Different Sections of a Process is:
- The stack sits at the higher address and grows towards the lower address.
- It is unique for each process and stores store automatic variables (non-static local variables).
- A “stack pointer” register tracks the top of the stack; it is adjusted each time a value is “pushed” onto the stack.
- When a function is called, a stack frame (or a procedure activation record) is created and PUSHed onto the top of the stack.
- This stack frame contains information such as the address from which the function was called and where to jump back to when the function is finished (return address), parameters, local variables, and any other information needed by the invoked function.
- Data is removed in a last-in-first-out manner from the stack.
- This segment is responsible for holding all the variables are which are dynamically allocated via malloc(), calloc(), realloc() and new for C++ function.
- This is shared by all the shared libraries and processes.
- The stack and heap are traditionally located at opposite ends of the process’s virtual address space.
- It is typical for the heap to grow upward. This means that successive items that are added to the heap are added at addresses that are numerically greater than previous items.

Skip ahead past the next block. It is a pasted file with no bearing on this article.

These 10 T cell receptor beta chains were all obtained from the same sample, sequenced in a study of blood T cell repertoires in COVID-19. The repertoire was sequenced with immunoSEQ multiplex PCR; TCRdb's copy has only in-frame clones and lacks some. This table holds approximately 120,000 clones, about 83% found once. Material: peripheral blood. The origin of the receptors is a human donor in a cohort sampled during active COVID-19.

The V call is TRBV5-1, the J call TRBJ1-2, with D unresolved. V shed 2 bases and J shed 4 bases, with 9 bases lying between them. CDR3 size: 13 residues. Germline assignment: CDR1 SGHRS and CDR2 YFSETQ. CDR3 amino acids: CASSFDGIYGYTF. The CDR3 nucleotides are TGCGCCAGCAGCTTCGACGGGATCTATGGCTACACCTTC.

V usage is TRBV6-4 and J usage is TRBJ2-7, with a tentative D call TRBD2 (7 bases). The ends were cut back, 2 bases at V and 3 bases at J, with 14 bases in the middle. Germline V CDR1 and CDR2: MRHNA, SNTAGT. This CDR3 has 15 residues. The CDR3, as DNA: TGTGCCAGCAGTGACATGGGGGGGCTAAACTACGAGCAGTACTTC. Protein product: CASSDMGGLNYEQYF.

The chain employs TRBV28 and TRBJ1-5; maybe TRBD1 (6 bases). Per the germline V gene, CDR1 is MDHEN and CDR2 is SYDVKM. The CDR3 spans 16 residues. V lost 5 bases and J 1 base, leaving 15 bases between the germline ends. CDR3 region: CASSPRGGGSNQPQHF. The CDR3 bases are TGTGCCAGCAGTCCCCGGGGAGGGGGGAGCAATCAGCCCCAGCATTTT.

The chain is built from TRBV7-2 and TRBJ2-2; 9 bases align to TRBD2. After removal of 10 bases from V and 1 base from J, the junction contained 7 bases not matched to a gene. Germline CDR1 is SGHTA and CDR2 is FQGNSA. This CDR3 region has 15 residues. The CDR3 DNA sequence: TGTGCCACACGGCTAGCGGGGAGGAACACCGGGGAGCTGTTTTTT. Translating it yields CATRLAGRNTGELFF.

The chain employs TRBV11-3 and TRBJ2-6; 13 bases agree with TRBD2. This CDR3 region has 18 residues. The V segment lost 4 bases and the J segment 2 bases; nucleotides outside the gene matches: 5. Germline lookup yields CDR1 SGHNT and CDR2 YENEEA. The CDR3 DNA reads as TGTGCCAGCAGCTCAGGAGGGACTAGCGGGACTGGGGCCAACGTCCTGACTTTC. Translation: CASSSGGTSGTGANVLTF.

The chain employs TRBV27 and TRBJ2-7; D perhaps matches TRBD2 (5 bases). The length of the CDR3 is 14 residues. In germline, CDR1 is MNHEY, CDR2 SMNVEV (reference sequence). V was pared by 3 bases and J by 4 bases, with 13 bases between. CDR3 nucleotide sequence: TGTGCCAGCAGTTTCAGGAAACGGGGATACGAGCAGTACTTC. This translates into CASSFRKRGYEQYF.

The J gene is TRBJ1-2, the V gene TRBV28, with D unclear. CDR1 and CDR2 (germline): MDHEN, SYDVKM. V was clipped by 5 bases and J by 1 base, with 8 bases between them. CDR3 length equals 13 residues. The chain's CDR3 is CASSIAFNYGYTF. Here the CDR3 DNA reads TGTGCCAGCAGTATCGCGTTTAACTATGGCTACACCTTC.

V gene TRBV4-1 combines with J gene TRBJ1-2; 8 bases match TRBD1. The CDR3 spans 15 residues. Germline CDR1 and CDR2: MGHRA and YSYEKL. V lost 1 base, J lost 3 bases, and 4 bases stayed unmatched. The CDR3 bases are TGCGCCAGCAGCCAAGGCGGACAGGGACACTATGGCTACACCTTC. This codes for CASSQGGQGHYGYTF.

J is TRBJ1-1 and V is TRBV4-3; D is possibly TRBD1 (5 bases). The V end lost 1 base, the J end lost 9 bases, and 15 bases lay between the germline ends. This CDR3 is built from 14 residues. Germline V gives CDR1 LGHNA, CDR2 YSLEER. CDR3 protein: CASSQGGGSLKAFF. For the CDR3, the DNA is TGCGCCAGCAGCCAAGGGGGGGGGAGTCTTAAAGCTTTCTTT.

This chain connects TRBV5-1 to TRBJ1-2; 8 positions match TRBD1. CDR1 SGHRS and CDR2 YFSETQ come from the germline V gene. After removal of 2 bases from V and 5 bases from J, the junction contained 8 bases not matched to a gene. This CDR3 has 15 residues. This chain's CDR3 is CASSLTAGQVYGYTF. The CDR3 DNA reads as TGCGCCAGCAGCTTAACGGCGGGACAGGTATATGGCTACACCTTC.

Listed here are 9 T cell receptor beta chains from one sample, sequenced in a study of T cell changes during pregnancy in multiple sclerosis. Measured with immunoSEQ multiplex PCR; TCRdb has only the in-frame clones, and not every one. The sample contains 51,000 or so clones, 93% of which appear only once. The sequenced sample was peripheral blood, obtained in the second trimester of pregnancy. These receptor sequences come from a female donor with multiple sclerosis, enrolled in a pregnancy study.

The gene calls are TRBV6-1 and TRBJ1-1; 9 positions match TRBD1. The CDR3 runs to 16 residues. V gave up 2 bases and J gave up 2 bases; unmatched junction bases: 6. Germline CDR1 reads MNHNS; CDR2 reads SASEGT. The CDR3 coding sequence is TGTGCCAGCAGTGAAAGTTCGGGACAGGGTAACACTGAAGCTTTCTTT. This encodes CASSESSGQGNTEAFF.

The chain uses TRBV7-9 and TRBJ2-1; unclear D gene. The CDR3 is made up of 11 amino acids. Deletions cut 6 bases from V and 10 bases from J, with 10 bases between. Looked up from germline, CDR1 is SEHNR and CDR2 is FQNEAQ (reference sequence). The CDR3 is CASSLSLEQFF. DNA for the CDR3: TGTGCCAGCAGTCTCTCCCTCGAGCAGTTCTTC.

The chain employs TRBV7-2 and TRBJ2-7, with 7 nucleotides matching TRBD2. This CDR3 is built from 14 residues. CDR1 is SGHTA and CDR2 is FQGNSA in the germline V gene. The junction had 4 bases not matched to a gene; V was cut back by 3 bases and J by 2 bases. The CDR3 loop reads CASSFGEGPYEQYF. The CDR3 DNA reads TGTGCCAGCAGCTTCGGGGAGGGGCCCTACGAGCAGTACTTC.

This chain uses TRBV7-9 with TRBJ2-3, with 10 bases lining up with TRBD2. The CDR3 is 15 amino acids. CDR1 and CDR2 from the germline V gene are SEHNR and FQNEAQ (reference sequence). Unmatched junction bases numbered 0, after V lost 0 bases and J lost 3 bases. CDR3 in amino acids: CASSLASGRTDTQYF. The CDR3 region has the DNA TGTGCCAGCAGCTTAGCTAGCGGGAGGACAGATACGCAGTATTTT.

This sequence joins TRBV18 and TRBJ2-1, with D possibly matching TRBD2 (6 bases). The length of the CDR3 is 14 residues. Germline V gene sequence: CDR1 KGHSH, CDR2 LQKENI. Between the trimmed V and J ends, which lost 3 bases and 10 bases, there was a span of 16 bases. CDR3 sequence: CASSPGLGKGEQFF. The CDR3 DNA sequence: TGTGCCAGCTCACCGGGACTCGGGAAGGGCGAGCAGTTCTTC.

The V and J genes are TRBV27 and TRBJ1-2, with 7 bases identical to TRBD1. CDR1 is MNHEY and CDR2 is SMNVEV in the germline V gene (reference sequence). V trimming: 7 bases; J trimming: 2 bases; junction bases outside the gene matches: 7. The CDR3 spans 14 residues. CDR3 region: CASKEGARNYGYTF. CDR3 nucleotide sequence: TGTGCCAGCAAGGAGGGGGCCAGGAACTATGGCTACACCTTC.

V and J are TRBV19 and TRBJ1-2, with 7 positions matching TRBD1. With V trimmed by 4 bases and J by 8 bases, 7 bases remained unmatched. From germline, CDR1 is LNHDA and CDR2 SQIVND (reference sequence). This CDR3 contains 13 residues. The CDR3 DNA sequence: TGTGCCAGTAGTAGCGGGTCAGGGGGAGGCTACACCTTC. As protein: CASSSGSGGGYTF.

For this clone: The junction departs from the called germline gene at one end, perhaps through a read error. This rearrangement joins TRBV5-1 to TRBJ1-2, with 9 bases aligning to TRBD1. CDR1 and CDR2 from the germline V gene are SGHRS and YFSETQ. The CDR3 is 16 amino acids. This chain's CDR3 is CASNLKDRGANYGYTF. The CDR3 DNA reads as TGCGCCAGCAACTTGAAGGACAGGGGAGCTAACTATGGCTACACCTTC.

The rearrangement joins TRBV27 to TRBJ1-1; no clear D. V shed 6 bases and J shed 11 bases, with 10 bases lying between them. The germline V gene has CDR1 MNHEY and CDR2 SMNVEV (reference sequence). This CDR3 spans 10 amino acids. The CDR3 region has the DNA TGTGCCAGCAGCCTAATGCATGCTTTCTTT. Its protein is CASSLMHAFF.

- It is also typical for the heap to start immediately after the BSS read of the data segment.
- The end of the heap is marked by a pointer known as the break.
- A program will terminate if they reference past the break.
- This section of memory is responsible for holding global variables, static variables, constant and extern variables.
- This is further divided into two parts:
- Initialized data segment: This contains all the global, static, extern, and constant variables which are initialized with non-zero values.
- char a = “hello” is initialized read write area and char *a= “hello” is initialized read only area.
- Uninitialized data segment: This is also called as bss(block starting symbol) segment and contains all the global, static, extern, and constant variables which are uninitialized.
- It contains all global variables and static variables that are initialized to 0 or do not have explicit initialization in source code
- This is also referred to as a code segment and contains the executable and usually starts from a low address and is a static and read-only part of memory.
- This is the machine language representation of the program steps to be carried out, including all functions making up the program, both user defined and system
We also have one segment called the command line arguments section which holds the variable passed as a command-line argument. int main( int argc, int *argv)
Diag-1: Process memory layout
- Process vs program
- States of a process
- Process Data structure (PCB)
- Attributes of a process
- Context switching
- Termination of a process
Categories: Operating system (OS)
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